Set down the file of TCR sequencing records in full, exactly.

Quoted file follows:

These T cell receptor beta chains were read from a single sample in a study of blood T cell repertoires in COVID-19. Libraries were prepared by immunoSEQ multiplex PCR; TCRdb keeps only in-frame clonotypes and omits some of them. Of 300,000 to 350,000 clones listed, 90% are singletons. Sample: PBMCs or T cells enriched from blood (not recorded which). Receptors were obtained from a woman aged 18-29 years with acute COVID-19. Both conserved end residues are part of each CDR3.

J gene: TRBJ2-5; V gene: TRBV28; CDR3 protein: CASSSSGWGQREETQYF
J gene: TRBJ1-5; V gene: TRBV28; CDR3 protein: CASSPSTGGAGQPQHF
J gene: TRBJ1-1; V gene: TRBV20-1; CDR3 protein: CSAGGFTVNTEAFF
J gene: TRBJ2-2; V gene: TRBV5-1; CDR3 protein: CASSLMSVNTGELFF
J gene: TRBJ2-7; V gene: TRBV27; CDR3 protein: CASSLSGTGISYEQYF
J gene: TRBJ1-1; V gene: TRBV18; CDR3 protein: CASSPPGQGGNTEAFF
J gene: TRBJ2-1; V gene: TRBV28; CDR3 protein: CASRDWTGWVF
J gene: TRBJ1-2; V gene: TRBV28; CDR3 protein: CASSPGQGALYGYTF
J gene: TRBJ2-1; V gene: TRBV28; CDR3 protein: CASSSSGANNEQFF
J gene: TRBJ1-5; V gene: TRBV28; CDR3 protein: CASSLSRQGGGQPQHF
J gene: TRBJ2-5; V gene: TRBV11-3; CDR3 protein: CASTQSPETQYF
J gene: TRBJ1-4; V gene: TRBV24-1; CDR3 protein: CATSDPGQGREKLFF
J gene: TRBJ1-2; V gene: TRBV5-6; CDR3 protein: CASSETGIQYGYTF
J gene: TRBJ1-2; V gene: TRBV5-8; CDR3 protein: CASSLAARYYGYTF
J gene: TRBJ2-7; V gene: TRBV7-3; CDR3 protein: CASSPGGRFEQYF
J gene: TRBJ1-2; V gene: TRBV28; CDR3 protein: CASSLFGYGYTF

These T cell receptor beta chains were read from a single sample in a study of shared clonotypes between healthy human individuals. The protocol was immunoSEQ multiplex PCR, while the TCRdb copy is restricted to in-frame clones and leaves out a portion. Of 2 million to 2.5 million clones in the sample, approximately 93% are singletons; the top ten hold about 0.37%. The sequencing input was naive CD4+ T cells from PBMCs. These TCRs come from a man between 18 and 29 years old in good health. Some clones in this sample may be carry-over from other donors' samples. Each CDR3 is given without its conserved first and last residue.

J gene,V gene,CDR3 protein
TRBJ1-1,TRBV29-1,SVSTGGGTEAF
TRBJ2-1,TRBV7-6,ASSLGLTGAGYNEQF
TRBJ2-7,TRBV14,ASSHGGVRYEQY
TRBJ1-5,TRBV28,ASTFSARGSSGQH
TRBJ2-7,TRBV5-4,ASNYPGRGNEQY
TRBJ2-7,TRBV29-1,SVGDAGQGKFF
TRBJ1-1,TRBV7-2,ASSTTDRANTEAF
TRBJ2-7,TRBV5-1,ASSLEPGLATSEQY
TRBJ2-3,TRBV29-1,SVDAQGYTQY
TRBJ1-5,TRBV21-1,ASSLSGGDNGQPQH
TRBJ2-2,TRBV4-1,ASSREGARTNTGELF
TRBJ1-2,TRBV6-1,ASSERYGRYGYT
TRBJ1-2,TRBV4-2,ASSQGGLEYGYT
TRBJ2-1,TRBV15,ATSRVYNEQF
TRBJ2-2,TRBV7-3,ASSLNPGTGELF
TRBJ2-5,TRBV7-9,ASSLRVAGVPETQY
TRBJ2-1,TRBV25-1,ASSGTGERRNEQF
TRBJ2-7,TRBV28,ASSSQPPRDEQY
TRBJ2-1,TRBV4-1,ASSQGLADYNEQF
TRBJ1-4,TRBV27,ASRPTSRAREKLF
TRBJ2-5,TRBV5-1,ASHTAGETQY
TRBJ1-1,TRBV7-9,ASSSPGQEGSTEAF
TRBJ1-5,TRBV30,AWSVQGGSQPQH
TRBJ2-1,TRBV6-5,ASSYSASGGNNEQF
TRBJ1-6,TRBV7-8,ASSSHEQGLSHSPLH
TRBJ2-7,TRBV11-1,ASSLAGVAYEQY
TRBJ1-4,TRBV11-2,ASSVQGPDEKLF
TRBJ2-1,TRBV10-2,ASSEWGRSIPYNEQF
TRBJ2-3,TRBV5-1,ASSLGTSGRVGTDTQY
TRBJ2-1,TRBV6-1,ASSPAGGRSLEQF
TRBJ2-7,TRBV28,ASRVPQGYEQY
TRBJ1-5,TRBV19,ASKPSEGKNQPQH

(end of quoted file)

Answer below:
These T cell receptor beta chains were read from a single sample in a study of blood T cell repertoires in COVID-19. Libraries were prepared by immunoSEQ multiplex PCR; TCRdb keeps only in-frame clonotypes and omits some of them. Of 300,000 to 350,000 clones listed, 90% are singletons. Sample: PBMCs or T cells enriched from blood (not recorded which). Receptors were obtained from a woman aged 18-29 years with acute COVID-19. Both conserved end residues are part of each CDR3.

J gene: TRBJ2-5; V gene: TRBV28; CDR3 protein: CASSSSGWGQREETQYF
J gene: TRBJ1-5; V gene: TRBV28; CDR3 protein: CASSPSTGGAGQPQHF
J gene: TRBJ1-1; V gene: TRBV20-1; CDR3 protein: CSAGGFTVNTEAFF
J gene: TRBJ2-2; V gene: TRBV5-1; CDR3 protein: CASSLMSVNTGELFF
J gene: TRBJ2-7; V gene: TRBV27; CDR3 protein: CASSLSGTGISYEQYF
J gene: TRBJ1-1; V gene: TRBV18; CDR3 protein: CASSPPGQGGNTEAFF
J gene: TRBJ2-1; V gene: TRBV28; CDR3 protein: CASRDWTGWVF
J gene: TRBJ1-2; V gene: TRBV28; CDR3 protein: CASSPGQGALYGYTF
J gene: TRBJ2-1; V gene: TRBV28; CDR3 protein: CASSSSGANNEQFF
J gene: TRBJ1-5; V gene: TRBV28; CDR3 protein: CASSLSRQGGGQPQHF
J gene: TRBJ2-5; V gene: TRBV11-3; CDR3 protein: CASTQSPETQYF
J gene: TRBJ1-4; V gene: TRBV24-1; CDR3 protein: CATSDPGQGREKLFF
J gene: TRBJ1-2; V gene: TRBV5-6; CDR3 protein: CASSETGIQYGYTF
J gene: TRBJ1-2; V gene: TRBV5-8; CDR3 protein: CASSLAARYYGYTF
J gene: TRBJ2-7; V gene: TRBV7-3; CDR3 protein: CASSPGGRFEQYF
J gene: TRBJ1-2; V gene: TRBV28; CDR3 protein: CASSLFGYGYTF

These T cell receptor beta chains were read from a single sample in a study of shared clonotypes between healthy human individuals. The protocol was immunoSEQ multiplex PCR, while the TCRdb copy is restricted to in-frame clones and leaves out a portion. Of 2 million to 2.5 million clones in the sample, approximately 93% are singletons; the top ten hold about 0.37%. The sequencing input was naive CD4+ T cells from PBMCs. These TCRs come from a man between 18 and 29 years old in good health. Some clones in this sample may be carry-over from other donors' samples. Each CDR3 is given without its conserved first and last residue.

J gene,V gene,CDR3 protein
TRBJ1-1,TRBV29-1,SVSTGGGTEAF
TRBJ2-1,TRBV7-6,ASSLGLTGAGYNEQF
TRBJ2-7,TRBV14,ASSHGGVRYEQY
TRBJ1-5,TRBV28,ASTFSARGSSGQH
TRBJ2-7,TRBV5-4,ASNYPGRGNEQY
TRBJ2-7,TRBV29-1,SVGDAGQGKFF
TRBJ1-1,TRBV7-2,ASSTTDRANTEAF
TRBJ2-7,TRBV5-1,ASSLEPGLATSEQY
TRBJ2-3,TRBV29-1,SVDAQGYTQY
TRBJ1-5,TRBV21-1,ASSLSGGDNGQPQH
TRBJ2-2,TRBV4-1,ASSREGARTNTGELF
TRBJ1-2,TRBV6-1,ASSERYGRYGYT
TRBJ1-2,TRBV4-2,ASSQGGLEYGYT
TRBJ2-1,TRBV15,ATSRVYNEQF
TRBJ2-2,TRBV7-3,ASSLNPGTGELF
TRBJ2-5,TRBV7-9,ASSLRVAGVPETQY
TRBJ2-1,TRBV25-1,ASSGTGERRNEQF
TRBJ2-7,TRBV28,ASSSQPPRDEQY
TRBJ2-1,TRBV4-1,ASSQGLADYNEQF
TRBJ1-4,TRBV27,ASRPTSRAREKLF
TRBJ2-5,TRBV5-1,ASHTAGETQY
TRBJ1-1,TRBV7-9,ASSSPGQEGSTEAF
TRBJ1-5,TRBV30,AWSVQGGSQPQH
TRBJ2-1,TRBV6-5,ASSYSASGGNNEQF
TRBJ1-6,TRBV7-8,ASSSHEQGLSHSPLH
TRBJ2-7,TRBV11-1,ASSLAGVAYEQY
TRBJ1-4,TRBV11-2,ASSVQGPDEKLF
TRBJ2-1,TRBV10-2,ASSEWGRSIPYNEQF
TRBJ2-3,TRBV5-1,ASSLGTSGRVGTDTQY
TRBJ2-1,TRBV6-1,ASSPAGGRSLEQF
TRBJ2-7,TRBV28,ASRVPQGYEQY
TRBJ1-5,TRBV19,ASKPSEGKNQPQH